C++ typeof vs decltype

GCC and compatible (Clang) compilers implement a feature known as typeof (or __typeof__).


This is a pre C++11 feature, omitted from the standard, and is unavailable Visual C++.

For the most part it does what you’d expect. Given a variable, it returns the type. This lets you create another instance of a type without having to use its full name. This is helpful if you happen to be using templates.

Regrettably, typeof seems to be somewhat flawed.

Generally speaking, there is no way using typeof to read type members (typedefs, structs, unions, classes).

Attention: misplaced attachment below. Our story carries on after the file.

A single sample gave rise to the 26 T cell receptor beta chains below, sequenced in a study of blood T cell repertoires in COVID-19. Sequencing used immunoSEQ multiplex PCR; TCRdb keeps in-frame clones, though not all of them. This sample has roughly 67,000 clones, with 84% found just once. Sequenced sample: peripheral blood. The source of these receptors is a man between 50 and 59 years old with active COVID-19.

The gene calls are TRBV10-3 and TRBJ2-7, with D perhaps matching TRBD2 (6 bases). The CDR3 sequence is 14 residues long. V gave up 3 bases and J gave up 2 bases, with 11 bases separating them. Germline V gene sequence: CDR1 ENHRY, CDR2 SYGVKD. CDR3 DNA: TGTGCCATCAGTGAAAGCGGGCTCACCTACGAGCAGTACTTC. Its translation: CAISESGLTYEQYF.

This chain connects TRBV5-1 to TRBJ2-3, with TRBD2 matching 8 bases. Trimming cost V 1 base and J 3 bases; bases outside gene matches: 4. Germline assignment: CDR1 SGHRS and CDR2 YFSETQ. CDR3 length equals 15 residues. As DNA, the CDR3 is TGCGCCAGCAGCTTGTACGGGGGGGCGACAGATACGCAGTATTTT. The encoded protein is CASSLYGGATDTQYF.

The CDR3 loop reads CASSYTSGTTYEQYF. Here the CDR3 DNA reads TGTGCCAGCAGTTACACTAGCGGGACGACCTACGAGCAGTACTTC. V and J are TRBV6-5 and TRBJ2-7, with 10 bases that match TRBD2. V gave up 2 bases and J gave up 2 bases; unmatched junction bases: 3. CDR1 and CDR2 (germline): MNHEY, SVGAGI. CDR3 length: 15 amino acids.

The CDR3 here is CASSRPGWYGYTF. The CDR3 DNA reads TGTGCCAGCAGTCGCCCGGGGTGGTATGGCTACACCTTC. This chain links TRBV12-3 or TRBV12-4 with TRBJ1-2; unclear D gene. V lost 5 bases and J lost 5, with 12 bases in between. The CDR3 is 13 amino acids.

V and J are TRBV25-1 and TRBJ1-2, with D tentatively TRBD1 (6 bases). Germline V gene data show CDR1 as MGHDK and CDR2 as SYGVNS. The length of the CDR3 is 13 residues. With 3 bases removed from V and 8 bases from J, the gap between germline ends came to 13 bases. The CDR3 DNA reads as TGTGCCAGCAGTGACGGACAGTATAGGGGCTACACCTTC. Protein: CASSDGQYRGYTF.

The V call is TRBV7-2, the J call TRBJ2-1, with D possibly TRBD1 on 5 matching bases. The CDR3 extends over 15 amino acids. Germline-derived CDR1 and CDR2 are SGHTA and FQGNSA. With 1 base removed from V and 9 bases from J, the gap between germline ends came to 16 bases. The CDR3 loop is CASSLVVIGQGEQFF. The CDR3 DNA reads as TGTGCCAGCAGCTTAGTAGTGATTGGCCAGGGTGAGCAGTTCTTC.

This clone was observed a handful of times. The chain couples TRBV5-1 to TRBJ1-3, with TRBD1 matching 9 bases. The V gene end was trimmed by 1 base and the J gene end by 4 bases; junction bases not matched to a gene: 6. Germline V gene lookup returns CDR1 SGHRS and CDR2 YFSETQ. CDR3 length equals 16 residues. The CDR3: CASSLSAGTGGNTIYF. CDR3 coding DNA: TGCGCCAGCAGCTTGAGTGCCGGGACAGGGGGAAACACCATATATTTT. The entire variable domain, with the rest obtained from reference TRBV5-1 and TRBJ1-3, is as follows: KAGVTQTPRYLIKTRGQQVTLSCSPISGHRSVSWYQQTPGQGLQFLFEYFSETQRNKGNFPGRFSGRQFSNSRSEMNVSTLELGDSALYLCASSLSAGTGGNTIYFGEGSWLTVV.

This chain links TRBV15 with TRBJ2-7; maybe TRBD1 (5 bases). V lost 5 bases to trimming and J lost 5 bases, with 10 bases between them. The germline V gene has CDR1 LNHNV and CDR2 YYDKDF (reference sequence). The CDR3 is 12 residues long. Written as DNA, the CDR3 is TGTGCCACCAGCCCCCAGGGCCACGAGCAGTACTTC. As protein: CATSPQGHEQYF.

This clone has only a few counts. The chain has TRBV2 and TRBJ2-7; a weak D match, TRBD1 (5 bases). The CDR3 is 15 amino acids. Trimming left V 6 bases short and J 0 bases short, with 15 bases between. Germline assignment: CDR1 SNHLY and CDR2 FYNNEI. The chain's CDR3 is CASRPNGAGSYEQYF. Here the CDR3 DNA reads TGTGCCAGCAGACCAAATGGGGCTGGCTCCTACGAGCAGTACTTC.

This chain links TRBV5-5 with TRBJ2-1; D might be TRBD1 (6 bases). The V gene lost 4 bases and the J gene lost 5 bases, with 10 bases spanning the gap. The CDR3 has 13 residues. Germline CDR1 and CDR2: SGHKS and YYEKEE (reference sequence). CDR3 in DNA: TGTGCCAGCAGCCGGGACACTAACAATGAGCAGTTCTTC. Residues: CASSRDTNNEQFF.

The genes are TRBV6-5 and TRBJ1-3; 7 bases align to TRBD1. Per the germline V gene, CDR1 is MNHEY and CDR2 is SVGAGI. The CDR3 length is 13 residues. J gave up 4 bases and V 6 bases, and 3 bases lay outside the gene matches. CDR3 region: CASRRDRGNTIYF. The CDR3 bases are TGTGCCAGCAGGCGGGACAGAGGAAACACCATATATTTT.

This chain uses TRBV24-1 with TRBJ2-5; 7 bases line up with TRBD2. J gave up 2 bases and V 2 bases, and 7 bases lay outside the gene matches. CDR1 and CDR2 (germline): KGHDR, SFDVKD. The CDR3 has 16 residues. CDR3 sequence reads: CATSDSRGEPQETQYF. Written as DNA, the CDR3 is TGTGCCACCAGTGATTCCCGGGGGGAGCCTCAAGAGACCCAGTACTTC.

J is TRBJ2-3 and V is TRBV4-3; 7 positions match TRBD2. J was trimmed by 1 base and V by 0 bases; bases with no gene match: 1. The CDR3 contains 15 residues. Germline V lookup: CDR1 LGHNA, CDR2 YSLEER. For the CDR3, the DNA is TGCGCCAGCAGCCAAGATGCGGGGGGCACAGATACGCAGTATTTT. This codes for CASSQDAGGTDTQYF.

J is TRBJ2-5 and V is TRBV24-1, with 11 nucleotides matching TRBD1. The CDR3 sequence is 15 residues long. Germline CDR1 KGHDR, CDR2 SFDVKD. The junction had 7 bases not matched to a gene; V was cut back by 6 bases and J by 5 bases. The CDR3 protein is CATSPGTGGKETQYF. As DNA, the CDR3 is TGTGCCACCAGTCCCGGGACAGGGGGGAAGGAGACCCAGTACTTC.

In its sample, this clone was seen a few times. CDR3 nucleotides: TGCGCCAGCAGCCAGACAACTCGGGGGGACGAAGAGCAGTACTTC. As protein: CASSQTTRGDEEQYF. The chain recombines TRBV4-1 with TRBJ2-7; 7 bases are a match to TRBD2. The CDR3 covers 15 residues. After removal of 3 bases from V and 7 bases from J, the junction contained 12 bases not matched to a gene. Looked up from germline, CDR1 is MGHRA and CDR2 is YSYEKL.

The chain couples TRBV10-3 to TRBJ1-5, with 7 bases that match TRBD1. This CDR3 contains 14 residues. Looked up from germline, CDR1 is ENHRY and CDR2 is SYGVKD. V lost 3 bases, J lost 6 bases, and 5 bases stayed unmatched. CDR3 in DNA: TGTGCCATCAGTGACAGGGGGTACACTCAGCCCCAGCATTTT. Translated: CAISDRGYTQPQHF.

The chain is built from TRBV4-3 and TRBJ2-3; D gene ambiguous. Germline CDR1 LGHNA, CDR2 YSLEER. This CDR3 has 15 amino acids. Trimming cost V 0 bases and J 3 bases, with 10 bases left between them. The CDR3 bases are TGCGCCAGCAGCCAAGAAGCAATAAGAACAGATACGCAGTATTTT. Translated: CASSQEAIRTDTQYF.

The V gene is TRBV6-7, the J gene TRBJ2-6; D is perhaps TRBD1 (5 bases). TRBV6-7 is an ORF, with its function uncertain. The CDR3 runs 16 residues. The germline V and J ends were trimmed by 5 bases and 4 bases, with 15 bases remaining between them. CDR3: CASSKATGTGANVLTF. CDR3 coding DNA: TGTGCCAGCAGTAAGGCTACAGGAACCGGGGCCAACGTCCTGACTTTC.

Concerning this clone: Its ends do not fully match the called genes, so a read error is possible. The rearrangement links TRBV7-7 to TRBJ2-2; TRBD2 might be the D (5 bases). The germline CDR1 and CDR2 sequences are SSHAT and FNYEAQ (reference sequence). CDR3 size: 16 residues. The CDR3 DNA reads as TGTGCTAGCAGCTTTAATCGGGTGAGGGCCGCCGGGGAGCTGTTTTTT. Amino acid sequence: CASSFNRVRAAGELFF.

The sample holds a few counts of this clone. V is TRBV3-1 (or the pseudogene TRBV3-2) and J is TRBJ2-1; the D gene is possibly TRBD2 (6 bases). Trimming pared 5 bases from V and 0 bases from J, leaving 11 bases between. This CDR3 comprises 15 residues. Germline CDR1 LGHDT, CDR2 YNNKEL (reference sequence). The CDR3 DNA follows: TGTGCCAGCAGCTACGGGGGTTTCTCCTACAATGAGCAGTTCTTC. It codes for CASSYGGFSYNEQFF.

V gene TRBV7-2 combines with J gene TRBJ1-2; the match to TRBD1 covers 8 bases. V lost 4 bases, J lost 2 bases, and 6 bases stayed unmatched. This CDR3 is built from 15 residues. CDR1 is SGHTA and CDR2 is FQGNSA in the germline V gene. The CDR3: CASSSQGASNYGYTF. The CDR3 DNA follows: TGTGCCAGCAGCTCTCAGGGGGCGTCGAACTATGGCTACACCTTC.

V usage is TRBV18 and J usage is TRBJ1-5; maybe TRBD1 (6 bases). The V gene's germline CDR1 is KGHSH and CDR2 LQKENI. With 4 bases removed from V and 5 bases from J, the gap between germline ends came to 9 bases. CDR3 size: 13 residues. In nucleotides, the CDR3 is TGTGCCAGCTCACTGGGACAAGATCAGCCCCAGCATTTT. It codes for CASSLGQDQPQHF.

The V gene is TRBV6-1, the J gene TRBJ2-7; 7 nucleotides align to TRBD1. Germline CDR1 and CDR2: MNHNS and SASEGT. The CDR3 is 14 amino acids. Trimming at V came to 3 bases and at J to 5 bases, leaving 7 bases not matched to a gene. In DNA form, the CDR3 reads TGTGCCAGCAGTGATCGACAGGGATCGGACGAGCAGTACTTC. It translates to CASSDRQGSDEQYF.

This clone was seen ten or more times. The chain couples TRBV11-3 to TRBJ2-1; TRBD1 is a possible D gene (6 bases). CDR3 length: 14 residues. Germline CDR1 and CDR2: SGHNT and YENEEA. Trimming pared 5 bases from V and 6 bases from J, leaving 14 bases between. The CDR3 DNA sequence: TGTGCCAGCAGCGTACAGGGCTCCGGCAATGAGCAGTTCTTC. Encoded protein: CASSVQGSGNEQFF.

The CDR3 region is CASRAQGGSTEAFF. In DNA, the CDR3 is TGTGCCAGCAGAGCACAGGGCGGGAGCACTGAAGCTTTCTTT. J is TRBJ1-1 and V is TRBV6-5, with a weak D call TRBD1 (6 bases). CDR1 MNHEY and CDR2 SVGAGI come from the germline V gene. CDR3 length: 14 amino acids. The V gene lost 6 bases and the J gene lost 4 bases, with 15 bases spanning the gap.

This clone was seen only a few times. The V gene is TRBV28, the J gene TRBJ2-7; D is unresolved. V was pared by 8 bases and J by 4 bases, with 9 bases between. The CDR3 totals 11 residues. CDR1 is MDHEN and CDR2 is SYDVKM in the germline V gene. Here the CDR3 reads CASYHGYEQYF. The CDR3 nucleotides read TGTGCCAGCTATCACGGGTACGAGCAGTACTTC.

As of C++11, a new keyword decltype was introduced. It is functionally the same as typeof, but the case shown above works. It has been available since GCC 4.3 (2008) and Visual C++ 2010.

In practice, you’re often using this in conjunction with an assignment. So if you have C++11 available, you may as well just use an auto.

*sigh*… I wish a certain company didn’t use GHS Multi, so I could … you know, use decltype and auto. 😉